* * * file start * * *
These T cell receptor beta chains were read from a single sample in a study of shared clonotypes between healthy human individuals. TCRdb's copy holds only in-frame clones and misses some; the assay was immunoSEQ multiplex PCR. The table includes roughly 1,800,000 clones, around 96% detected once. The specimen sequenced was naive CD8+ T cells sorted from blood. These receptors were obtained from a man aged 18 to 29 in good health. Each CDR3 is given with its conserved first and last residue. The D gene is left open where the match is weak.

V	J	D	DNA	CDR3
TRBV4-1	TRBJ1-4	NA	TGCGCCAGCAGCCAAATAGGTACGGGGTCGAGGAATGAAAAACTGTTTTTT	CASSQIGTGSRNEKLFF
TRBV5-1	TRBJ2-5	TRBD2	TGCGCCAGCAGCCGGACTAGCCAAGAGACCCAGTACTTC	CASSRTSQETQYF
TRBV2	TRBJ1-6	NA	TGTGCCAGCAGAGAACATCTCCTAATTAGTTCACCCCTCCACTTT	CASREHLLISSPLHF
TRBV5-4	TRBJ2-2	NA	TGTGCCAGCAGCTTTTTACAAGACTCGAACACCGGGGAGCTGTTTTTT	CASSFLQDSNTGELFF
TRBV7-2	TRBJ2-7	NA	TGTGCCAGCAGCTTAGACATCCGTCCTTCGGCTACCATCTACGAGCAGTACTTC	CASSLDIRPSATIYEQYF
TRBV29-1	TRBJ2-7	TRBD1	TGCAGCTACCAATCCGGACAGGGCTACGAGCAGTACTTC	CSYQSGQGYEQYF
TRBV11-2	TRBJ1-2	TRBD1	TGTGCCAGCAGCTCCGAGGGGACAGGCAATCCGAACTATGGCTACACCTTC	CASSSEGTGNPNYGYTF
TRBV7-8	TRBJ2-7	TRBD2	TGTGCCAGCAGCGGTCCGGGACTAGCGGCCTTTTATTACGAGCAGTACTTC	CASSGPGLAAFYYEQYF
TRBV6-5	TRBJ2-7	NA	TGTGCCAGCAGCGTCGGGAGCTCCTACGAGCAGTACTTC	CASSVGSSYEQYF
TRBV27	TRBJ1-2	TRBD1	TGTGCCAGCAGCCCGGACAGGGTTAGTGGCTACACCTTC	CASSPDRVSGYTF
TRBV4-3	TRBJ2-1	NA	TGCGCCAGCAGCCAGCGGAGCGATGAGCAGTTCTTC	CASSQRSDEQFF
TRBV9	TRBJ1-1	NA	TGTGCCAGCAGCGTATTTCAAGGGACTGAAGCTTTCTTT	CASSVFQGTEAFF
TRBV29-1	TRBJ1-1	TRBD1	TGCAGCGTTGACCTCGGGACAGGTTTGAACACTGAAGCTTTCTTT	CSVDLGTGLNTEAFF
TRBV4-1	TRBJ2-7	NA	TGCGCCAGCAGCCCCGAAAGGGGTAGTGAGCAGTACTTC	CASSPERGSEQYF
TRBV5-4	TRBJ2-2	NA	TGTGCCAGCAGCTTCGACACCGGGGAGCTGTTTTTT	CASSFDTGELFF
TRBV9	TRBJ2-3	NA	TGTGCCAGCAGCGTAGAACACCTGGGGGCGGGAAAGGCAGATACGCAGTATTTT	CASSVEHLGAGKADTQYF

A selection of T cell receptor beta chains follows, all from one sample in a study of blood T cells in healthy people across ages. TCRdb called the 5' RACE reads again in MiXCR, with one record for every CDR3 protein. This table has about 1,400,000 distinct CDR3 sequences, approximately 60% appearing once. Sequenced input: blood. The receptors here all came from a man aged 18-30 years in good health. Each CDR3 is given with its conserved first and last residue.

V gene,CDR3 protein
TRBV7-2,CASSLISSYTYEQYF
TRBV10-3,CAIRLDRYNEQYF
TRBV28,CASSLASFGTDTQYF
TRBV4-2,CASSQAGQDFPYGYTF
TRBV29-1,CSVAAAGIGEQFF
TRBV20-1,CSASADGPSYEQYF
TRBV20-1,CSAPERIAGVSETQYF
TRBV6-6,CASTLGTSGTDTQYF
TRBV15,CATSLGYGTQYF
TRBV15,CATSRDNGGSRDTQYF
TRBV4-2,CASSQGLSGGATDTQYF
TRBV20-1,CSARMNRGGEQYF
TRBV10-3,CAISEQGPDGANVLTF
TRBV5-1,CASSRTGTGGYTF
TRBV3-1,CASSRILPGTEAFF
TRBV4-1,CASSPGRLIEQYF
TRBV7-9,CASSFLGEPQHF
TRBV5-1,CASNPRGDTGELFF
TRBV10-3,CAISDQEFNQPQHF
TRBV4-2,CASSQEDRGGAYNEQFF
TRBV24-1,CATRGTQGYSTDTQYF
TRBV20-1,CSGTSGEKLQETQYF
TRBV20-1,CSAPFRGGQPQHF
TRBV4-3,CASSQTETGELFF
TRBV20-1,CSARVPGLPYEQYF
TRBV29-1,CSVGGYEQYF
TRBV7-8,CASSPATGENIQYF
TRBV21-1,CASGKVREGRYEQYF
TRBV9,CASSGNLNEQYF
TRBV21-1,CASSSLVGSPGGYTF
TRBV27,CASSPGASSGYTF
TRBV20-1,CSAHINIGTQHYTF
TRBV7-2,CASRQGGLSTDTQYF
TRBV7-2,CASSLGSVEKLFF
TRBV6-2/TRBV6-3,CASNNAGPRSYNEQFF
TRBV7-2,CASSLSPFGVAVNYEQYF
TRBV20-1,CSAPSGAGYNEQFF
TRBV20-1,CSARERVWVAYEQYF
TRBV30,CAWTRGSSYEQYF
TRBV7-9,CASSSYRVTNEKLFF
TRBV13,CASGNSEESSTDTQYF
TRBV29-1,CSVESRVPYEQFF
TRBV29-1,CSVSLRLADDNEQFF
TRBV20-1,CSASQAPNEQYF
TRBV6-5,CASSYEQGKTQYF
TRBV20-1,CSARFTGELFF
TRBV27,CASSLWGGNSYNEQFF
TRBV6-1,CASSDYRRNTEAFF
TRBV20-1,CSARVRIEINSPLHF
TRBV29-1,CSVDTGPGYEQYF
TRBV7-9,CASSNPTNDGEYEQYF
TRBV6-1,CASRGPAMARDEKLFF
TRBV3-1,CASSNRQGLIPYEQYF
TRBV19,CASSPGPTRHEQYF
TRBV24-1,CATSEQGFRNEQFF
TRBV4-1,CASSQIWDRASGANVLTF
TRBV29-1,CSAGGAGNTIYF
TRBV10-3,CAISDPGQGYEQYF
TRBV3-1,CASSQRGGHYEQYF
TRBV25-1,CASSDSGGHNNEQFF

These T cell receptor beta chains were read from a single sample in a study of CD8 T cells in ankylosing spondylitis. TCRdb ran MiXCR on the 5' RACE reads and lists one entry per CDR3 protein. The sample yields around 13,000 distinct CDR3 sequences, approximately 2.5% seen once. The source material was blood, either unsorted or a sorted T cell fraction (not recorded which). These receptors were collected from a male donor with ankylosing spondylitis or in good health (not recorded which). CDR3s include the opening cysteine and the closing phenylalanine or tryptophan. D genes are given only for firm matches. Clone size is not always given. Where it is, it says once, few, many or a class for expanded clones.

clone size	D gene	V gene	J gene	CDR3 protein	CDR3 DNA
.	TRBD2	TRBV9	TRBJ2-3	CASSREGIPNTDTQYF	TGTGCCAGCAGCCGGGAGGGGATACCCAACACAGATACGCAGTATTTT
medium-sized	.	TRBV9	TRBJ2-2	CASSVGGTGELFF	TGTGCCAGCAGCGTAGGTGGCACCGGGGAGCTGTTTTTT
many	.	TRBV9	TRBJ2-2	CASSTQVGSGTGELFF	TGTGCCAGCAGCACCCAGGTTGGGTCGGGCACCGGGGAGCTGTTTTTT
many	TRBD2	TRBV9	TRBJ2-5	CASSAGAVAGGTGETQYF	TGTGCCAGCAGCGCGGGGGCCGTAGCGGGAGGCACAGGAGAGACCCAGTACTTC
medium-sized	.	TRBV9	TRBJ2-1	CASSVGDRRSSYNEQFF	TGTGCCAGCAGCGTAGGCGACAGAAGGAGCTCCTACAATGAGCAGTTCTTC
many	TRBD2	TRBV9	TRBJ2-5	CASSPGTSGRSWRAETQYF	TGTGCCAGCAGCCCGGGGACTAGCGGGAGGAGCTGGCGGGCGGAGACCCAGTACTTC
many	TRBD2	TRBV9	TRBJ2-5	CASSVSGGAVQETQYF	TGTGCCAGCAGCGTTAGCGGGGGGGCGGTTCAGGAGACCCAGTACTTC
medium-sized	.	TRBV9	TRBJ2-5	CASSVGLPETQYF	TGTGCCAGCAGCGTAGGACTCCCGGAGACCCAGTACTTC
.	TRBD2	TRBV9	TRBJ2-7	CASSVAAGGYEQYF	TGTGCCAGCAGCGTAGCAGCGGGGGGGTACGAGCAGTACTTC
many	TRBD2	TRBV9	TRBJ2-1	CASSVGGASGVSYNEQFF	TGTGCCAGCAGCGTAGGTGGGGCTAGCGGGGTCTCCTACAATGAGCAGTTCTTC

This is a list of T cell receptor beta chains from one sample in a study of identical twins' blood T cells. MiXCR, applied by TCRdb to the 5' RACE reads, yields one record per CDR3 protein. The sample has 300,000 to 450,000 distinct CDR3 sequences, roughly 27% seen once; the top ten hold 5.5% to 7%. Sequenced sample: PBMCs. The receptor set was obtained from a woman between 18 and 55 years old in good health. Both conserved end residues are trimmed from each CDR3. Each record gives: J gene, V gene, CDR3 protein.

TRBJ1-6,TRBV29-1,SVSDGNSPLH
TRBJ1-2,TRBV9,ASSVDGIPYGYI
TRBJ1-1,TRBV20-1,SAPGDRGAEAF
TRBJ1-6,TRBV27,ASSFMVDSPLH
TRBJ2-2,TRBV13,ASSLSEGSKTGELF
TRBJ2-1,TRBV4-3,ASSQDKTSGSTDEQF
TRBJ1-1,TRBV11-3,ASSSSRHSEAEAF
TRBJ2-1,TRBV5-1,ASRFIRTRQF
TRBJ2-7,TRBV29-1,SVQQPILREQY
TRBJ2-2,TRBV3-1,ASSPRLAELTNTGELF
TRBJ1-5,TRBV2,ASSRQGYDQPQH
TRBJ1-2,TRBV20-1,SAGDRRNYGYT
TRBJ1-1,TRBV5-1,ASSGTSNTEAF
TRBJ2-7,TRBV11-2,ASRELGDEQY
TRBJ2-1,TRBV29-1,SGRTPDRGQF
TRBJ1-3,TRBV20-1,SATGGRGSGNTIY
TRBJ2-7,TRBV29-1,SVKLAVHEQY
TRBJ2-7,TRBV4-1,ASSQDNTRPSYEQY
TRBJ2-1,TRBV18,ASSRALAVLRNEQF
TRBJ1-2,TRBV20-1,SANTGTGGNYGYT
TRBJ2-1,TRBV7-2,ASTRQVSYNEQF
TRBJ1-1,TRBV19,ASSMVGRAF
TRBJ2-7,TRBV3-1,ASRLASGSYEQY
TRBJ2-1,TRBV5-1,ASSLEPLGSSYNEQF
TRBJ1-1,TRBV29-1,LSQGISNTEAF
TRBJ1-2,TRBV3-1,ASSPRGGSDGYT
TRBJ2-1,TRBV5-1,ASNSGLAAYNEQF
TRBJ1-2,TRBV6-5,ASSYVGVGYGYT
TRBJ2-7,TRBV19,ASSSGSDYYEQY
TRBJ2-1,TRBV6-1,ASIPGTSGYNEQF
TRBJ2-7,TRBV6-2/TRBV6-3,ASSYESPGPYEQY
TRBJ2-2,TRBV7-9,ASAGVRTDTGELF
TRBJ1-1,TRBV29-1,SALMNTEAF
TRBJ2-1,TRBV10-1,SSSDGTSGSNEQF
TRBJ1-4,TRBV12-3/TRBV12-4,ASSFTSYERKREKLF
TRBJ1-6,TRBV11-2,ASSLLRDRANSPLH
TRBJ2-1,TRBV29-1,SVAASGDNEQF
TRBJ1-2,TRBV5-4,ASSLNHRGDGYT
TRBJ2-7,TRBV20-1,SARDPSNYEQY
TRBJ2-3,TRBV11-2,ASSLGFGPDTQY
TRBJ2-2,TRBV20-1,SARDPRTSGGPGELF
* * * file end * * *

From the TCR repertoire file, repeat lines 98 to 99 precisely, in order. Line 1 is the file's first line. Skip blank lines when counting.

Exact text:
TRBJ2-2,TRBV13,ASSLSEGSKTGELF
TRBJ2-1,TRBV4-3,ASSQDKTSGSTDEQF